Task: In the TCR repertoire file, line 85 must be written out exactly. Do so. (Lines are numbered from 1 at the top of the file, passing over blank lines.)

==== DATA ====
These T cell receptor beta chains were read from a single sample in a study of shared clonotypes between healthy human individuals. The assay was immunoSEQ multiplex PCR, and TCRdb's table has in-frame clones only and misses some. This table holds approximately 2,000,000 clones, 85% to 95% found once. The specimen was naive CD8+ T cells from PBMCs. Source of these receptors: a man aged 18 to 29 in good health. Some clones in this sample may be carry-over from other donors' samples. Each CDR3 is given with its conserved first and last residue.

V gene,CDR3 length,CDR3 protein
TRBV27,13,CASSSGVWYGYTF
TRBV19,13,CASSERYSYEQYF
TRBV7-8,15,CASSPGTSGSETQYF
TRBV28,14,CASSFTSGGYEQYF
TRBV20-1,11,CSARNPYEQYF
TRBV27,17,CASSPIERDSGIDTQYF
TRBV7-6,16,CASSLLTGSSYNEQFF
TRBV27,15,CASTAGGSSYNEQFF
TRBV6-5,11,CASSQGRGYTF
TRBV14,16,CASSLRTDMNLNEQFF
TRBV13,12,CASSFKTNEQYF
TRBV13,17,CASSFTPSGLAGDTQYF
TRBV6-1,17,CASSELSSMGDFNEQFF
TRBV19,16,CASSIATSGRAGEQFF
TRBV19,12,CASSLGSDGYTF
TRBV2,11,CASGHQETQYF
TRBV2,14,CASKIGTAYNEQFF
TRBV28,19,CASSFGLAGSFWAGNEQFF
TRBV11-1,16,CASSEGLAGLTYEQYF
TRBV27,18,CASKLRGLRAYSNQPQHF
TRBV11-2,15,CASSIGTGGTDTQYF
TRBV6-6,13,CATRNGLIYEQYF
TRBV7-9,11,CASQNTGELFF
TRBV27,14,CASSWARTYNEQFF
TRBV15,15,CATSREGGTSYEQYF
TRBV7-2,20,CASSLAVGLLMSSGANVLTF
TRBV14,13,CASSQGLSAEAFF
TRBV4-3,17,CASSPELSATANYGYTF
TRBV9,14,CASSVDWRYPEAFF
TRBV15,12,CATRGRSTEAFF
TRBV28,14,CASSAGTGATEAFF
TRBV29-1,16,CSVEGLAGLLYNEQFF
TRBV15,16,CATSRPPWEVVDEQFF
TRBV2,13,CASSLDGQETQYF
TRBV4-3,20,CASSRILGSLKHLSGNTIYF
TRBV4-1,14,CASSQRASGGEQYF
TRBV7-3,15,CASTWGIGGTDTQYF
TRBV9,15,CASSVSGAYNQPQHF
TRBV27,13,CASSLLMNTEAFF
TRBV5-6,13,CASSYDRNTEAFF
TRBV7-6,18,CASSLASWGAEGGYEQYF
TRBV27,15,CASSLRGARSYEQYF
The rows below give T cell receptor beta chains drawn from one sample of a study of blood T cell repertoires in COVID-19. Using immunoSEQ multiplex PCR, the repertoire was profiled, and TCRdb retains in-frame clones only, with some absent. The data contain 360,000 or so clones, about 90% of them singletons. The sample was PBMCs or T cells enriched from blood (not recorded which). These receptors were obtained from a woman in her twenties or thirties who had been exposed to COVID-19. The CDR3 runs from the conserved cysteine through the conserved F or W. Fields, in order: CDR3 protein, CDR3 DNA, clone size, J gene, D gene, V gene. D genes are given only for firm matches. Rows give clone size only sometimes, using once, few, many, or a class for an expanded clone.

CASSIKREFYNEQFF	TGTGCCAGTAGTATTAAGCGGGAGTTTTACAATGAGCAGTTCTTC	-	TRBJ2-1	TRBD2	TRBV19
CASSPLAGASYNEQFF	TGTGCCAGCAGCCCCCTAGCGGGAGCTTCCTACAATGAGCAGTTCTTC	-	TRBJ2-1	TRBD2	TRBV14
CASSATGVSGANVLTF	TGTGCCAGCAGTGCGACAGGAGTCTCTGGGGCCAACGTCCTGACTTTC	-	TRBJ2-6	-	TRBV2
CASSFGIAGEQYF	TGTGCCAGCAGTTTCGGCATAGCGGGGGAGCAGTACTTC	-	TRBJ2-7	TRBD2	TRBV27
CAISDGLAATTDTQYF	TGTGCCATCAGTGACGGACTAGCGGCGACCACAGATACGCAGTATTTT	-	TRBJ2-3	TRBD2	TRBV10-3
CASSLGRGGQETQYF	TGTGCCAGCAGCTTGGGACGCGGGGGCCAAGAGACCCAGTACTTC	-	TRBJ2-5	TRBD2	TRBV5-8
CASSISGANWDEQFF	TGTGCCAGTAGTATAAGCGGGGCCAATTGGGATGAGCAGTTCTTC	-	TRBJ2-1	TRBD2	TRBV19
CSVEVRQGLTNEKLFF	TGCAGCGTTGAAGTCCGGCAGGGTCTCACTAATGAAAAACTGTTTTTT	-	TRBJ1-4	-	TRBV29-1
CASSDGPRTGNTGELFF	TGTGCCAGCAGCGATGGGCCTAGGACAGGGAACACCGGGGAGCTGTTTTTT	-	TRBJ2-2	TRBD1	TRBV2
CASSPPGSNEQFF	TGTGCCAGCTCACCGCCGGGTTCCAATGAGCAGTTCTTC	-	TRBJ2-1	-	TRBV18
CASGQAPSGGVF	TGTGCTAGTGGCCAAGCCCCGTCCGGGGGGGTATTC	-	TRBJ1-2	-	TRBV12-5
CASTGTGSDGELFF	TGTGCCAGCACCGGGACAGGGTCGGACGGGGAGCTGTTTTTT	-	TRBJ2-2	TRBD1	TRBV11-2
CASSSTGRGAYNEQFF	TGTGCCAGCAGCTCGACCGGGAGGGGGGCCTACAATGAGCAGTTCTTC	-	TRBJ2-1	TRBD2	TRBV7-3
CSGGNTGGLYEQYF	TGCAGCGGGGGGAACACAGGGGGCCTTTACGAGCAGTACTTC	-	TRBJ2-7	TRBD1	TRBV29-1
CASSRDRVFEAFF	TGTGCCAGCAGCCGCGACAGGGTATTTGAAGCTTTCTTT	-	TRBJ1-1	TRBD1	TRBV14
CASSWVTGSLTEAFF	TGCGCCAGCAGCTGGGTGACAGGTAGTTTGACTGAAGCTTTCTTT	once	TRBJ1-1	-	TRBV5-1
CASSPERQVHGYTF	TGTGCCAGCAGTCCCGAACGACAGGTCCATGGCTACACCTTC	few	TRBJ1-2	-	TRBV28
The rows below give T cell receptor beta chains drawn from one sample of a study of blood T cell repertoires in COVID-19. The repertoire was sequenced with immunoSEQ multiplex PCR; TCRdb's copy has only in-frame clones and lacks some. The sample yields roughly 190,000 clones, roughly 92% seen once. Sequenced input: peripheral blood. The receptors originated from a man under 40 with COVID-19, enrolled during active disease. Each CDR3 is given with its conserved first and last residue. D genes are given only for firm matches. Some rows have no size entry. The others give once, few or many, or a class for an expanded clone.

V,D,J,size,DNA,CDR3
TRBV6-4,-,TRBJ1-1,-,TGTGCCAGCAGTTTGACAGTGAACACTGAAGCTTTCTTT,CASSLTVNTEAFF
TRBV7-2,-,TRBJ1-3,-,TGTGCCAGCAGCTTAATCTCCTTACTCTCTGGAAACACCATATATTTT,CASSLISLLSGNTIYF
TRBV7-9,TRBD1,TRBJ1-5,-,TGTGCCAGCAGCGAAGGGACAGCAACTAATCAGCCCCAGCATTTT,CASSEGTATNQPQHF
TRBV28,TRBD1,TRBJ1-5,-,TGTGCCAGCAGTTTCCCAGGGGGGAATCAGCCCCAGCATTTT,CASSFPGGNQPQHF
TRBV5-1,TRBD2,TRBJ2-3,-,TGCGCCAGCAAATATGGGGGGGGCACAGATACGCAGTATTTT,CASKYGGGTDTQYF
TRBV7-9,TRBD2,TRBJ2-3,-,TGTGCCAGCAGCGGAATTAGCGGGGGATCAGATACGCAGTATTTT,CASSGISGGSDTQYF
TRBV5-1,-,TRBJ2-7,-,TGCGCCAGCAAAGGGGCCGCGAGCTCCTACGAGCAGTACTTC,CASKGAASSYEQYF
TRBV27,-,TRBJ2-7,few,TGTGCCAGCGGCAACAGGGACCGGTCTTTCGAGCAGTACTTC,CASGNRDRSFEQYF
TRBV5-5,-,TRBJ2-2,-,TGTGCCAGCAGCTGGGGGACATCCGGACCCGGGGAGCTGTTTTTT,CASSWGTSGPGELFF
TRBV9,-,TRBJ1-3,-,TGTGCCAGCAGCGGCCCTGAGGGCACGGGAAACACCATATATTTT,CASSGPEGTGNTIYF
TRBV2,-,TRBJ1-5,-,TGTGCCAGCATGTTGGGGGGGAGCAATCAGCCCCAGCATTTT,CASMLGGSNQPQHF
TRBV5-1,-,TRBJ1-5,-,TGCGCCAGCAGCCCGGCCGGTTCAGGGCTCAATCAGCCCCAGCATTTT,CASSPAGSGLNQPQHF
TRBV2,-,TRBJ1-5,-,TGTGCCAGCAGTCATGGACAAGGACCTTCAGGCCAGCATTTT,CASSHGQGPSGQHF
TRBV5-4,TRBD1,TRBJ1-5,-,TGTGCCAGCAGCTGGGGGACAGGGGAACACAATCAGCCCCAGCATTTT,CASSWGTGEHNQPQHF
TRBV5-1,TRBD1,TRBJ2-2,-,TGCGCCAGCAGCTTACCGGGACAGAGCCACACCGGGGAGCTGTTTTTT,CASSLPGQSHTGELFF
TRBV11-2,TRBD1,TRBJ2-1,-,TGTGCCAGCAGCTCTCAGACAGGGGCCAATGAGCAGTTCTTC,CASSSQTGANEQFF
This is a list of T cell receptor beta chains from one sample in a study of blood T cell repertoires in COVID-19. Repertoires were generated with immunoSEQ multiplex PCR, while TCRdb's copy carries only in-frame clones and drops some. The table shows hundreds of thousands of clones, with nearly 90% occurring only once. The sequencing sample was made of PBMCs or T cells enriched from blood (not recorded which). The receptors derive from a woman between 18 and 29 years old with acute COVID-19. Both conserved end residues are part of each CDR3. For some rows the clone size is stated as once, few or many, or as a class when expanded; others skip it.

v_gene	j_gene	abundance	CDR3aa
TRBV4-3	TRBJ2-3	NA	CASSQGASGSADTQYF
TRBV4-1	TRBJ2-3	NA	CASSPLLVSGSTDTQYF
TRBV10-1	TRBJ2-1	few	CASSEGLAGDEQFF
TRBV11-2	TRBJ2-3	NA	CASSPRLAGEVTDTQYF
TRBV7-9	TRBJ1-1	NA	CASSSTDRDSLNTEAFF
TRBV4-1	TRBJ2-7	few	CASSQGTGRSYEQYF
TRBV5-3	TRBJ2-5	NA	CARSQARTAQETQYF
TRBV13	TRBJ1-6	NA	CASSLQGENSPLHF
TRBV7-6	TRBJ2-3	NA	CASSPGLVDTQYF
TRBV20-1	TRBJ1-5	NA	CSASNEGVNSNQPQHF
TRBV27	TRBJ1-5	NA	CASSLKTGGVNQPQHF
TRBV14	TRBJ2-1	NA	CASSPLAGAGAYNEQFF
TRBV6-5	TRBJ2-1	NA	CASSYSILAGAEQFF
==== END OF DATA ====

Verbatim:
TRBV10-1	TRBJ2-1	few	CASSEGLAGDEQFF